The Triton

Career

Line choice, proper turn down makes for comfy, luxurious beds

ADVERTISEMENT

People spend a third of their lives in bed. It is where we begin and end our day, so why not create an inviting atmosphere to ensure good quality sleep? And even though most yachties get by on substantially less sleep than normal people, that doesn’t mean their bed’s components are any less important.The daily ritual of the “turn down” sets the mood for sleep and a pleasant end to the day onboard.
The bed is the center of attention in any cabin. The care and concern that go into choosing the mattress and cover, linens, blankets, pillows and bed covers cannot be underestimated. The choice of linens sets the foundation for restful sleep.
When choosing bed linens, most owners want the finest quality that money can buy. Egyptian cotton, aka the “King of Cotton”, is often chosen. Only 4 percent of the cotton produced in the world is certified Egyptian cotton. It represents true luxury and has its own intrinsic value.
Certified Egyptian cotton is grown exclusively in Egypt, and producers go to great lengths to ensure that it is grown from top-quality plants and processed using the highest production standards. One hundred percent Egyptian cotton sheets are top-of-the-line in every respect. Look for 100 percent combed cotton in a variety of weaves for a finer sheet. Single-ply sheets of between 400-600 thread count are quite luxurious.

Regular care of linens
The frequency of laundering is a personal preference, but it is generally recommended to launder them at least weekly. Washing too frequently breaks down fabrics.

  • Use warm, not hot water, to avoid shrinking fabrics. Wash pillowcases inside out to protect color and delicate trim.
  • For stains and spots, use oxygen bleach if needed. Chlorine bleach is too harsh for fine linens.
  • Dry sheets according to label instructions. Remove before fully dry to minimize wrinkles and make ironing easier.
  • Be sure items are fully dry before storing them to avoid mildew growth.
  • Avoid storing in plastic containers to allow fabrics to breathe and prevent mildew growth.

Pillows
Pillows are a very personal choice. Whether you are a side sleeper, stomach sleeper, or back sleeper, the right type and quality of pillows matter. Protectors should be used to cover them and prolong their life. Covers should be washed at least once per month and pillows should be washed several times per year. Most pillows are machine-washable, but always check the care labels. Use a mild detergent, no fabric softener, and rinse a second time to be sure all detergent is removed.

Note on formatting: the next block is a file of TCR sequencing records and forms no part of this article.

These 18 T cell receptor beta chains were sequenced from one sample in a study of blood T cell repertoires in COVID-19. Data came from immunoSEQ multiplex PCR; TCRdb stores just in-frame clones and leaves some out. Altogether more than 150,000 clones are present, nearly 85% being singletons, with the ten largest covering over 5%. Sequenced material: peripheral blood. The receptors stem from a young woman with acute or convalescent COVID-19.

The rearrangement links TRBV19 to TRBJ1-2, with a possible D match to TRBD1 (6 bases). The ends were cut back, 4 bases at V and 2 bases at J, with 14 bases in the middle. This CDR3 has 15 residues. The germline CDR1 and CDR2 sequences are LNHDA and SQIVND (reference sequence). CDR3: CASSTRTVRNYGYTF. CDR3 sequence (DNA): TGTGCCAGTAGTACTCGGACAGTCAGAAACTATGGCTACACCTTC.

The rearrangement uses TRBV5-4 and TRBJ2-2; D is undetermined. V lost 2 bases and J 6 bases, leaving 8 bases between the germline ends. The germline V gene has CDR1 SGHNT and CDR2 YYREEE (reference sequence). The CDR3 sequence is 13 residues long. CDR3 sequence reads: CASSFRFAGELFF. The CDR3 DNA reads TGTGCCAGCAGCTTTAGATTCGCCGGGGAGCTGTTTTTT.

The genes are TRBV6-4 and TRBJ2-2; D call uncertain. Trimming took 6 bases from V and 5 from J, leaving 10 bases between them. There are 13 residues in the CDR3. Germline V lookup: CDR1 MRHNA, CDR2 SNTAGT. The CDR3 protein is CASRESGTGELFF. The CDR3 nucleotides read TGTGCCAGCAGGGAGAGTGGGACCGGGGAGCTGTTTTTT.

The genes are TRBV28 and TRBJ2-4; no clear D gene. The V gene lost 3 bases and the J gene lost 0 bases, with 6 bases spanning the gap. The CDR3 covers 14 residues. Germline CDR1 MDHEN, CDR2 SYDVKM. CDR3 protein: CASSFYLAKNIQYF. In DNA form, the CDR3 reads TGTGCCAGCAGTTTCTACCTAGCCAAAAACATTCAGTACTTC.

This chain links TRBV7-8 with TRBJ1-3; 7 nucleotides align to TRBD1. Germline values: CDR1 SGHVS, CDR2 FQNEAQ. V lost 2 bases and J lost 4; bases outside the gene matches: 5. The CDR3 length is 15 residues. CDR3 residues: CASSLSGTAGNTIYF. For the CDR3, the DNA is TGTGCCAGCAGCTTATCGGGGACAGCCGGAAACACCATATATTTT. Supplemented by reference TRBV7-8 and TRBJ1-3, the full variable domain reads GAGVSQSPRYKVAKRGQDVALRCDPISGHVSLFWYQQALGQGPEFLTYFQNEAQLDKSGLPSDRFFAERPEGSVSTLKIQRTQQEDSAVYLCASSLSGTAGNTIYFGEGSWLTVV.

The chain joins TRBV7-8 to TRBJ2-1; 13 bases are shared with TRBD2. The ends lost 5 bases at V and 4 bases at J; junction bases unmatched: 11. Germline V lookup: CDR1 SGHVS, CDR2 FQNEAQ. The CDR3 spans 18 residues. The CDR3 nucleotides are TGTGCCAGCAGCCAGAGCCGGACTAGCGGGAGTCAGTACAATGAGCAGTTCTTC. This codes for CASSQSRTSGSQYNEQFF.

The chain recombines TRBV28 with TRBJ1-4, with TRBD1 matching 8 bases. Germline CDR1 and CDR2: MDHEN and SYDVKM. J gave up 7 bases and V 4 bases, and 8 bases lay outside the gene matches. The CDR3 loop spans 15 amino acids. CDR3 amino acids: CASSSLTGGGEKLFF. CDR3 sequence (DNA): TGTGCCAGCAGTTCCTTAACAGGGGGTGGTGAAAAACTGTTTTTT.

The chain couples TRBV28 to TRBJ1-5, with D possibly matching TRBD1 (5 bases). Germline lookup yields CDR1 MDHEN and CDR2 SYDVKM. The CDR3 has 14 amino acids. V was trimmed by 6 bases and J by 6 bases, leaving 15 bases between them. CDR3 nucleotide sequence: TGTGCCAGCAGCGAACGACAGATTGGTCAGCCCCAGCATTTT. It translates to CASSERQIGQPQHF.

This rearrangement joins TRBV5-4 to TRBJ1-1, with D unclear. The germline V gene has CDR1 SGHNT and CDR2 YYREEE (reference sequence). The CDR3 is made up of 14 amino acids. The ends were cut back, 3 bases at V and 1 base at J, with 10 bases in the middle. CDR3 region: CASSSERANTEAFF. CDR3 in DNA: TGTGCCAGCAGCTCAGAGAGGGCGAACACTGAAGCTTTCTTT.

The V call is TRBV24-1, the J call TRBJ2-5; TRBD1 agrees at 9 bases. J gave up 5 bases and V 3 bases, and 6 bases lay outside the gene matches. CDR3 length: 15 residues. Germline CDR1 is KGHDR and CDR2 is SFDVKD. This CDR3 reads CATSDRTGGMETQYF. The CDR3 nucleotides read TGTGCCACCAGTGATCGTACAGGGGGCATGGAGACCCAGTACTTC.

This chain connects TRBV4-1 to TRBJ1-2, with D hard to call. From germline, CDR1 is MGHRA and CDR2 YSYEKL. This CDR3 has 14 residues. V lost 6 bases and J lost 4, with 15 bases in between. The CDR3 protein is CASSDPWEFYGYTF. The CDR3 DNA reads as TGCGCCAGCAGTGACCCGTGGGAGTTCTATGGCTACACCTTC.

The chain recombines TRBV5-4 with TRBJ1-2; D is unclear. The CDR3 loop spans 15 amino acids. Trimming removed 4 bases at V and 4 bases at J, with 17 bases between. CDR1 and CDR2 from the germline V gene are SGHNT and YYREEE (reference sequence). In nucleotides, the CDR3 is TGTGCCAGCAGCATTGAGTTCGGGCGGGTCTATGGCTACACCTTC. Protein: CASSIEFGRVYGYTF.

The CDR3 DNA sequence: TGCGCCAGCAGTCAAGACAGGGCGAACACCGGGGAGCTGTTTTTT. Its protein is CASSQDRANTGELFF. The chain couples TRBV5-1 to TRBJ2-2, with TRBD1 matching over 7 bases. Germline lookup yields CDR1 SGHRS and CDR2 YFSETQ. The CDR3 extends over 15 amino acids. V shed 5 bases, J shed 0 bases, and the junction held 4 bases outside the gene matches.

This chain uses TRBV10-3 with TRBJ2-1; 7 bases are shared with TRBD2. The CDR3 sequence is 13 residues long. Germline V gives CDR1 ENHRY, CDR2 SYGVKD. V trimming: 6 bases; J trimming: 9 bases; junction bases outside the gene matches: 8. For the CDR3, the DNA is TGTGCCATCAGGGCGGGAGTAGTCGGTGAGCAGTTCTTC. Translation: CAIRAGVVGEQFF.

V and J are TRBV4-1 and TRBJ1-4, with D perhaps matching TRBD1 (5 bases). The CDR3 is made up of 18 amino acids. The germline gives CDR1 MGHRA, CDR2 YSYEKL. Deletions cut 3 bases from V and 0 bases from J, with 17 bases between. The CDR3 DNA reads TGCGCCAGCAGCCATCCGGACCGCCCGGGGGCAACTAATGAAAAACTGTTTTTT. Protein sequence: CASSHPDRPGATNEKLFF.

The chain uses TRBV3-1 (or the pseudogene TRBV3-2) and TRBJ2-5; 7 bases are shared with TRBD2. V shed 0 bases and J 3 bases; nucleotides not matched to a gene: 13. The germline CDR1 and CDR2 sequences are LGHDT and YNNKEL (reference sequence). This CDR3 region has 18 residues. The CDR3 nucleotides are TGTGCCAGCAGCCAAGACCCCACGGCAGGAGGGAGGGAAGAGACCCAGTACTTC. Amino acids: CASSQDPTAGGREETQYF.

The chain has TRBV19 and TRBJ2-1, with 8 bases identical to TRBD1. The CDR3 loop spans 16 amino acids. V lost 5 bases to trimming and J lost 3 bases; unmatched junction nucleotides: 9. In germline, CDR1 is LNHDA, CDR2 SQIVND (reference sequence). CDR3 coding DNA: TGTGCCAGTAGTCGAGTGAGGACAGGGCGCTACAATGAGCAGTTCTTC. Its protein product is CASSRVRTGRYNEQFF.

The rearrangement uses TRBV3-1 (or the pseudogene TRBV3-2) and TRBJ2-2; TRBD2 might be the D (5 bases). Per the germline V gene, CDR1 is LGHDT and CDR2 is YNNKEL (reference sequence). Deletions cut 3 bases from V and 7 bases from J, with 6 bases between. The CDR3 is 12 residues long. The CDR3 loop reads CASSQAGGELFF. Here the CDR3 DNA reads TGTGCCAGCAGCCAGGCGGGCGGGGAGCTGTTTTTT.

Dry on the air fluff or low heat cycle. Use a dryer ball to fluff out the fill and prevent clumping.

Covers
The bed cover is important in creating the atmosphere of a room. You may use a blanket topped by a comforter with a duvet cover, or a bedspread, or you may have a separate “presentation” cover that is removed and stored daily. If you are using a duvet and cover, the duvet should be washed regularly. Check the care label and follow directions, or send out for professional cleaning. Be sure bed covers are fully dried and fluffed. Do not store in plastic.

Mattress cover
A mattress cover protects the mattress from dust and perspiration, which will cause deterioration. The cover should be washed at least once per month. (Yes, crew, this means yours, too) If mattresses are rotated, it cuts down on wear. A very high quality mattress should last decades. Most midrange or foam mattresses should be replaced more frequently, as they lose cushioning and accumulate dust and mites.
Since we spend so much of our lives in bed (or wish we could) it is well worth it to make it luxurious, comfortable and inviting. Sweet dreams!

Alene Keenan is lead instructor of yacht interior courses at Maritime Professional Training in Ft. Lauderdale. She shares her experience from more than 20 years as a stew in her book, “The Yacht Guru’s Bible: The Service Manual for Every Yacht”, available at createspace.com/5377000 and on amazon.com. Contact her at info@yachtstewguru.com.

Related Posts...
Stew Cues: by Alene Keenan Basic knowledge of spirit classifications Read more...
Stew Cues: by Alene Keenan The cool spell we’ve been having Read more...
Stew Cues: by Alene Keenan Wine knowledge is important to Read more...
Stew Cues: by Alene Keenan Standing in line at the Read more...

Share This Post

Leave a comment

Your email address will not be published. Required fields are marked *

Please answer the question below to leave a comment. * Time limit is exhausted. Please reload CAPTCHA.

Editor’s Picks

Triton networks with Culinary Convenience

Triton networks with Culinary Convenience

A brisk South Florida evening was the perfect setting for outdoor Triton networking with Culinary Convenience on the third Wednesday in …

Refit18: Show focused on refits grows 28 percent

Refit18: Show focused on refits grows 28 percent

As yachts age and yacht owners personalize them, the refit industry continues to grow. The third annual Refit International Exhibition …

Hot trip on the Hudson highlights perils of procrastination

Hot trip on the Hudson highlights perils of procrastination

By Capt. Bruce Gregory I've made 40-plus offshore passages from 50 miles to 1,500 miles in boats from 8-foot dinghies to 80-foot tugs; …

Top Shelf: The Birth of Aki-Maki

Top Shelf: The Birth of Aki-Maki

Top Shelf: by Chef Tim MacDonald Many years ago on Huntress, I was taught about the theory of “POP”’ on a yacht. The owner …